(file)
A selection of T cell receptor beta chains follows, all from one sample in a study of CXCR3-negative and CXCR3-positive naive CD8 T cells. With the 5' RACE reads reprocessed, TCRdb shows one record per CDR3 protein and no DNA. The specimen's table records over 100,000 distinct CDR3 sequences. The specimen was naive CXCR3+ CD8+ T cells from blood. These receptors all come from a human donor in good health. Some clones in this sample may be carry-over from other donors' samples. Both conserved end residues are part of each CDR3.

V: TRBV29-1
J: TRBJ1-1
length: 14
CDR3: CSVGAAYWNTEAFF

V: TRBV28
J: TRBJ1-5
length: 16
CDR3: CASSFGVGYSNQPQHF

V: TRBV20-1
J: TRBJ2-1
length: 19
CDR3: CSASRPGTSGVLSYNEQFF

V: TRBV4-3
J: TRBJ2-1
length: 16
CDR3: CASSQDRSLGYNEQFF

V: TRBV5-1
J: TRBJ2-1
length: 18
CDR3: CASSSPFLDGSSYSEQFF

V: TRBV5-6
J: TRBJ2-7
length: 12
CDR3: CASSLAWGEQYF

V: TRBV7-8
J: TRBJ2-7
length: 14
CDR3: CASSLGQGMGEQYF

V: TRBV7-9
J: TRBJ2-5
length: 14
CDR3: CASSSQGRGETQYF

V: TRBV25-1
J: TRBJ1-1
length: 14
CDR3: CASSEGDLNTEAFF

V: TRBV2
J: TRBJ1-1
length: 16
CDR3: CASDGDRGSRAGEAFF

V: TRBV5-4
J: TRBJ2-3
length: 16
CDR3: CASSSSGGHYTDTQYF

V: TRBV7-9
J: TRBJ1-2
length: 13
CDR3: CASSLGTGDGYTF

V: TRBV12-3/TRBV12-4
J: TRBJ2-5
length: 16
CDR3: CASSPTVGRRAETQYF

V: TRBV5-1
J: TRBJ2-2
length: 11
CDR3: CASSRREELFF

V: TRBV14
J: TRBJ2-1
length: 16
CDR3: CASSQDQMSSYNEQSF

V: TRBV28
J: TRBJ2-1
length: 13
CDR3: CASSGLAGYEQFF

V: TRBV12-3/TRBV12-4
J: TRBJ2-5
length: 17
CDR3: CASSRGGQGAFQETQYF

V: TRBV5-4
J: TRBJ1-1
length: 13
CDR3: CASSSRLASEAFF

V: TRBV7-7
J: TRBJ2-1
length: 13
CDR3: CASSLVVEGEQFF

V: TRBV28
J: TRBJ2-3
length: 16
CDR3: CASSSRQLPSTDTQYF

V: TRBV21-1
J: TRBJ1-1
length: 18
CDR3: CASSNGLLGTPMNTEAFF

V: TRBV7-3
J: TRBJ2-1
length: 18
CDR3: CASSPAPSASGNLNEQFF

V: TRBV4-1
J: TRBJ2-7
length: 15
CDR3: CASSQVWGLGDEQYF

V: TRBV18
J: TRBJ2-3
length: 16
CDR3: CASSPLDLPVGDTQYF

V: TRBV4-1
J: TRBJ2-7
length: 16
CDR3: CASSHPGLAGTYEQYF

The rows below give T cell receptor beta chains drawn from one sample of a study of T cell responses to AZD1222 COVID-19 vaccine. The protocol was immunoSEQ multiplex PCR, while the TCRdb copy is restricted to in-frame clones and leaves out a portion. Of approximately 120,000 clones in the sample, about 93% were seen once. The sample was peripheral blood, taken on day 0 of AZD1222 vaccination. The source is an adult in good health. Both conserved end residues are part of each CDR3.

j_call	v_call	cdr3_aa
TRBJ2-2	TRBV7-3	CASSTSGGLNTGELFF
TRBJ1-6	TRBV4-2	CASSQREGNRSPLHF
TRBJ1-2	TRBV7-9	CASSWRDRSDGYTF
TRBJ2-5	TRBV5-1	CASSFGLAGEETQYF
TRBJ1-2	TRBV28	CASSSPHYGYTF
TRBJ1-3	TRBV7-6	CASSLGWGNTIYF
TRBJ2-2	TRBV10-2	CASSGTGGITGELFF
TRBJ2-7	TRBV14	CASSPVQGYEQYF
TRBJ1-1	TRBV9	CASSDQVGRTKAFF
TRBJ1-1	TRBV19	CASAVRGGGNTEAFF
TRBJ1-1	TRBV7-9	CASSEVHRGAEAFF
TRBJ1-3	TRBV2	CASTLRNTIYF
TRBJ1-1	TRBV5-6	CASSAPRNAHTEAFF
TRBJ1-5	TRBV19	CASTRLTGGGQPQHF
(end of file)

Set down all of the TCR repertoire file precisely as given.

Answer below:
A selection of T cell receptor beta chains follows, all from one sample in a study of CXCR3-negative and CXCR3-positive naive CD8 T cells. With the 5' RACE reads reprocessed, TCRdb shows one record per CDR3 protein and no DNA. The specimen's table records over 100,000 distinct CDR3 sequences. The specimen was naive CXCR3+ CD8+ T cells from blood. These receptors all come from a human donor in good health. Some clones in this sample may be carry-over from other donors' samples. Both conserved end residues are part of each CDR3.

V: TRBV29-1
J: TRBJ1-1
length: 14
CDR3: CSVGAAYWNTEAFF

V: TRBV28
J: TRBJ1-5
length: 16
CDR3: CASSFGVGYSNQPQHF

V: TRBV20-1
J: TRBJ2-1
length: 19
CDR3: CSASRPGTSGVLSYNEQFF

V: TRBV4-3
J: TRBJ2-1
length: 16
CDR3: CASSQDRSLGYNEQFF

V: TRBV5-1
J: TRBJ2-1
length: 18
CDR3: CASSSPFLDGSSYSEQFF

V: TRBV5-6
J: TRBJ2-7
length: 12
CDR3: CASSLAWGEQYF

V: TRBV7-8
J: TRBJ2-7
length: 14
CDR3: CASSLGQGMGEQYF

V: TRBV7-9
J: TRBJ2-5
length: 14
CDR3: CASSSQGRGETQYF

V: TRBV25-1
J: TRBJ1-1
length: 14
CDR3: CASSEGDLNTEAFF

V: TRBV2
J: TRBJ1-1
length: 16
CDR3: CASDGDRGSRAGEAFF

V: TRBV5-4
J: TRBJ2-3
length: 16
CDR3: CASSSSGGHYTDTQYF

V: TRBV7-9
J: TRBJ1-2
length: 13
CDR3: CASSLGTGDGYTF

V: TRBV12-3/TRBV12-4
J: TRBJ2-5
length: 16
CDR3: CASSPTVGRRAETQYF

V: TRBV5-1
J: TRBJ2-2
length: 11
CDR3: CASSRREELFF

V: TRBV14
J: TRBJ2-1
length: 16
CDR3: CASSQDQMSSYNEQSF

V: TRBV28
J: TRBJ2-1
length: 13
CDR3: CASSGLAGYEQFF

V: TRBV12-3/TRBV12-4
J: TRBJ2-5
length: 17
CDR3: CASSRGGQGAFQETQYF

V: TRBV5-4
J: TRBJ1-1
length: 13
CDR3: CASSSRLASEAFF

V: TRBV7-7
J: TRBJ2-1
length: 13
CDR3: CASSLVVEGEQFF

V: TRBV28
J: TRBJ2-3
length: 16
CDR3: CASSSRQLPSTDTQYF

V: TRBV21-1
J: TRBJ1-1
length: 18
CDR3: CASSNGLLGTPMNTEAFF

V: TRBV7-3
J: TRBJ2-1
length: 18
CDR3: CASSPAPSASGNLNEQFF

V: TRBV4-1
J: TRBJ2-7
length: 15
CDR3: CASSQVWGLGDEQYF

V: TRBV18
J: TRBJ2-3
length: 16
CDR3: CASSPLDLPVGDTQYF

V: TRBV4-1
J: TRBJ2-7
length: 16
CDR3: CASSHPGLAGTYEQYF

The rows below give T cell receptor beta chains drawn from one sample of a study of T cell responses to AZD1222 COVID-19 vaccine. The protocol was immunoSEQ multiplex PCR, while the TCRdb copy is restricted to in-frame clones and leaves out a portion. Of approximately 120,000 clones in the sample, about 93% were seen once. The sample was peripheral blood, taken on day 0 of AZD1222 vaccination. The source is an adult in good health. Both conserved end residues are part of each CDR3.

j_call	v_call	cdr3_aa
TRBJ2-2	TRBV7-3	CASSTSGGLNTGELFF
TRBJ1-6	TRBV4-2	CASSQREGNRSPLHF
TRBJ1-2	TRBV7-9	CASSWRDRSDGYTF
TRBJ2-5	TRBV5-1	CASSFGLAGEETQYF
TRBJ1-2	TRBV28	CASSSPHYGYTF
TRBJ1-3	TRBV7-6	CASSLGWGNTIYF
TRBJ2-2	TRBV10-2	CASSGTGGITGELFF
TRBJ2-7	TRBV14	CASSPVQGYEQYF
TRBJ1-1	TRBV9	CASSDQVGRTKAFF
TRBJ1-1	TRBV19	CASAVRGGGNTEAFF
TRBJ1-1	TRBV7-9	CASSEVHRGAEAFF
TRBJ1-3	TRBV2	CASTLRNTIYF
TRBJ1-1	TRBV5-6	CASSAPRNAHTEAFF
TRBJ1-5	TRBV19	CASTRLTGGGQPQHF